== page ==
But never mind, it’s his job, for now at least.  Personally, if you or I gave Ron Washington an extension based on his performance this year, our feet wouldn’t touch the ground on the way out the door.  JD says he has a plan, and I have to believe him, even if I think that plan is slipping to 2011 or 2012, and depending on what they do the next few weeks, maybe even 2013.  At the very least, he’s padding his resume for a future director of scouting job.

The other thought that crosses my mind is Pedro Martinez.  Not the ridiculous rumors that we should sign him, both sides would be foolish to do that.  I actually mean the trade that took him to Boston.  Carl Pavano and Tony Armas were considered top prospects, and the initial reaction was that they paid too much for Pedro.  Wouldn’t hear that now, would you?  No, now all you’re hear is TANSTAAPP – There Ain’t No Such Thing As A Pitching Prospect.  JD ought to remember that, when he’s thinking about blockbuster deals (which should be a year or two away).

And if anyone dares to mention Orlando Hernandez, I’ll be waiting for them outside with a bat in my hand.

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It’s June, time for the collapse to begin

June 9, 2009

I write this in my head every day.  It’s the getting it out through my fingertips that is the problem.

I want the Rangers to win, I really do.  I want them to make the playoffs, to actually win a playoff series, to win it all.  I’d love it if it was this year.  But as a Rangers fan (and an Arsenal fan) I know that it is far too easy for a team to set you up and then knock you down.  Every day I am just waiting for the other shoe to drop, for the bandwagon to turn into a pumpkin.  That’s the way my mindset works.  The longer it takes for the Rangers to fall away, the worse it is going to be.  That tiny little feeling in the back of my mind that yes, they really are going to do it, is just going to end up a cruel joke.  And those folks who are getting on the bandwagon are going to be getting off in a hurry (Newy Scruggs, who has built his Dallas career on slamming the Rangers, had the gall on the radio today to be telling folks to shut up and enjoy the ride), and many of them will be having fun at my expense (all the people in my office who today are coming up to me and talking about “our” Rangers, in September they’ll be saying how much “your” team sucks for blowing it).  I can’t stand it, as Charlie Brown would appropriately say.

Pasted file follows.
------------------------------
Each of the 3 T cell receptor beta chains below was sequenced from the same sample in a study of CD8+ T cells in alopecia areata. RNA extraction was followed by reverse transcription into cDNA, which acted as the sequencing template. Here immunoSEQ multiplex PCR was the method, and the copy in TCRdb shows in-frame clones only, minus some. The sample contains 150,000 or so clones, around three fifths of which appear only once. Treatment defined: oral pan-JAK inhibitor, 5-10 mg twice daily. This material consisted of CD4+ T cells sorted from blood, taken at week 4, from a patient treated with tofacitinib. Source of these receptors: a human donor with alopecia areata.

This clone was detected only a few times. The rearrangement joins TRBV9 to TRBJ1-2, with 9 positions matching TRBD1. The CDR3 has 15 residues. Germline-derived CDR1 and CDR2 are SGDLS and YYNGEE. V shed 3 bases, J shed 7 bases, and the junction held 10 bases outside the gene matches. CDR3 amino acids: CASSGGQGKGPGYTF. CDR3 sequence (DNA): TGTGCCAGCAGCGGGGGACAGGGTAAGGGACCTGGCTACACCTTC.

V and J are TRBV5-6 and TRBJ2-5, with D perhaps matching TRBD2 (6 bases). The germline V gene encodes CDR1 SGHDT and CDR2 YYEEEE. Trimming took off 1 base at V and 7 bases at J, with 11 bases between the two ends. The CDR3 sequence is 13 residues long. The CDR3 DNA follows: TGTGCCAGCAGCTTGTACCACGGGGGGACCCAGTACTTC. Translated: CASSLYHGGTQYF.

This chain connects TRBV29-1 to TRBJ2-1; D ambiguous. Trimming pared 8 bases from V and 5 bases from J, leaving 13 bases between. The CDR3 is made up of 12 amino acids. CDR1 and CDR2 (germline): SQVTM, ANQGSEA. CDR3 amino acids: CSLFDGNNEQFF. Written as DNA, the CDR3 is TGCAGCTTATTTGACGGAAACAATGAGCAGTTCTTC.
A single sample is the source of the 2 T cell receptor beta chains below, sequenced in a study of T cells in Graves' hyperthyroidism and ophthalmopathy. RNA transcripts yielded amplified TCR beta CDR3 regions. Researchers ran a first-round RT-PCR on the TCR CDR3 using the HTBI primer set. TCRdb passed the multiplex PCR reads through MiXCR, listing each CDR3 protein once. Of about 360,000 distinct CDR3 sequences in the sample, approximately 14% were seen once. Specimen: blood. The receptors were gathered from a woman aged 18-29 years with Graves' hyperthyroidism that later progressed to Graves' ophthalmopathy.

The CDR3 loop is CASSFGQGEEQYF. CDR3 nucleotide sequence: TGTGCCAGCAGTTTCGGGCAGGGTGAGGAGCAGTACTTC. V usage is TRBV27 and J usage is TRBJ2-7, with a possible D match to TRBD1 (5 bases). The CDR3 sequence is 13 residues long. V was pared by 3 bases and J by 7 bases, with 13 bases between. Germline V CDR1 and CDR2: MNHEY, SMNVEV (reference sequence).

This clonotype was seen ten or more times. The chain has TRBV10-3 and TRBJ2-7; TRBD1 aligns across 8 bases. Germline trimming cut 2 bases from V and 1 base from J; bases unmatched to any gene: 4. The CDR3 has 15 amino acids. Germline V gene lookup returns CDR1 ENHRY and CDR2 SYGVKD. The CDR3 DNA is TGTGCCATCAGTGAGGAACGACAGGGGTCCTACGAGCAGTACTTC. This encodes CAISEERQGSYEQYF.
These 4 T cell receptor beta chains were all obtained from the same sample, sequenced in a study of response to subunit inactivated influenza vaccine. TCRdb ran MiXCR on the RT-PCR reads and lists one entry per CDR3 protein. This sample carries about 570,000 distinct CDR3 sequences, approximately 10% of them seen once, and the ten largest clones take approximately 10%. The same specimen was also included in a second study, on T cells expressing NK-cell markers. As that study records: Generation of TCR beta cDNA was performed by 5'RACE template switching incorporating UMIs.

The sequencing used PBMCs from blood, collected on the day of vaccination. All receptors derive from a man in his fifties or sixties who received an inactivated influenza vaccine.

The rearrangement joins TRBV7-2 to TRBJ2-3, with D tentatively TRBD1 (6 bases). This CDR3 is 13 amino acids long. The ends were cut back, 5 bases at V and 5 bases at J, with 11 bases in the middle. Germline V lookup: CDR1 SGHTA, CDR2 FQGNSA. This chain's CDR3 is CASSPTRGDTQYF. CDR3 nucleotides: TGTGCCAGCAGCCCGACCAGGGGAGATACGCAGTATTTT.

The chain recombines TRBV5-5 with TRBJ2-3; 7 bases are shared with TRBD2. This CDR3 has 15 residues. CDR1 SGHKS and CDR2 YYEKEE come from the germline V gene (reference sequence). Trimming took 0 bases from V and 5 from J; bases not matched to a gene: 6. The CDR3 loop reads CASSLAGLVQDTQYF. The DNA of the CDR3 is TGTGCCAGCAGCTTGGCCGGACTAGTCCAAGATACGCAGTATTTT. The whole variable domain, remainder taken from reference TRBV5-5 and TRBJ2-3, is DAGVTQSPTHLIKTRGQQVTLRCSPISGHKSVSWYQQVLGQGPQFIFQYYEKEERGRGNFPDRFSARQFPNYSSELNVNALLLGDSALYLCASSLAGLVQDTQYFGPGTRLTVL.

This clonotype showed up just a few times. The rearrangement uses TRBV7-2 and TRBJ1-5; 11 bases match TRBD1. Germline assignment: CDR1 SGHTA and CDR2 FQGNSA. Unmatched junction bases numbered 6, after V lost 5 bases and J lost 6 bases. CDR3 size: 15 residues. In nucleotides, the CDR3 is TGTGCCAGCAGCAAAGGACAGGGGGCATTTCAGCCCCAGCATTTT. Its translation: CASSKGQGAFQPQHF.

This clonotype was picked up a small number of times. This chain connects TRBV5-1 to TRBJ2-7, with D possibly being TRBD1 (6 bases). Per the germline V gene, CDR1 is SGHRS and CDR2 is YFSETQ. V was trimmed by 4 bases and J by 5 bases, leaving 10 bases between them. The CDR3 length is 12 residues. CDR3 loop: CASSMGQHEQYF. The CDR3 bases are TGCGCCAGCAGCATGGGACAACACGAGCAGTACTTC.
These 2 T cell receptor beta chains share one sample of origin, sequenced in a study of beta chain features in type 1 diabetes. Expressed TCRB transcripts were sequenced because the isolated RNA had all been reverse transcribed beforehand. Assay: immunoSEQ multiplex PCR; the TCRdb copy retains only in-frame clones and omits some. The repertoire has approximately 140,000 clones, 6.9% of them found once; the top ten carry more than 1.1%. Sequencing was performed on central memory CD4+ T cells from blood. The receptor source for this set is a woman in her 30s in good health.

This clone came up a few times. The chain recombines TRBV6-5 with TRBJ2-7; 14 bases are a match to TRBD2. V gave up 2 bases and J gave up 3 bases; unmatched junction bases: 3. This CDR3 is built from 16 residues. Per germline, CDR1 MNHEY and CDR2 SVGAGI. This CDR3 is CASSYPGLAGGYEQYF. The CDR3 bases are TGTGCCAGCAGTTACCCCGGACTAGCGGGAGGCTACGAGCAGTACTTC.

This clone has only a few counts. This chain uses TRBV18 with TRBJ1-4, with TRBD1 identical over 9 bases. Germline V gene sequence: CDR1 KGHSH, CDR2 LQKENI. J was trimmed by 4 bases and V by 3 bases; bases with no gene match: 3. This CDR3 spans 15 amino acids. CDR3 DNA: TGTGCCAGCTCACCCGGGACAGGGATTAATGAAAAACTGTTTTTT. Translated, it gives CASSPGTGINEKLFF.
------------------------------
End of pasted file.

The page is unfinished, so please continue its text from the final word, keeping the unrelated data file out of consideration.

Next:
All of Tom Hicks’ teams are falling apart financially.  Even Liverpool lost fifty million pounds, seventy-five million dollars give or take, although they’re pretty much blaming the way he financed the team for that.  It’s funny, this is one of those cases where you’re enjoying a banker getting his, but then realizing what it could mean for the team.  Nolan Ryan as the owner?  Not many would say that was a bad thing.  But who else might want to get in on it?  David McDavid was rumored, not sure how a guy in the car business would get that kind of money these days.  And then there’s the man himself, Mr Cuban.  Out of the frying pan indeed.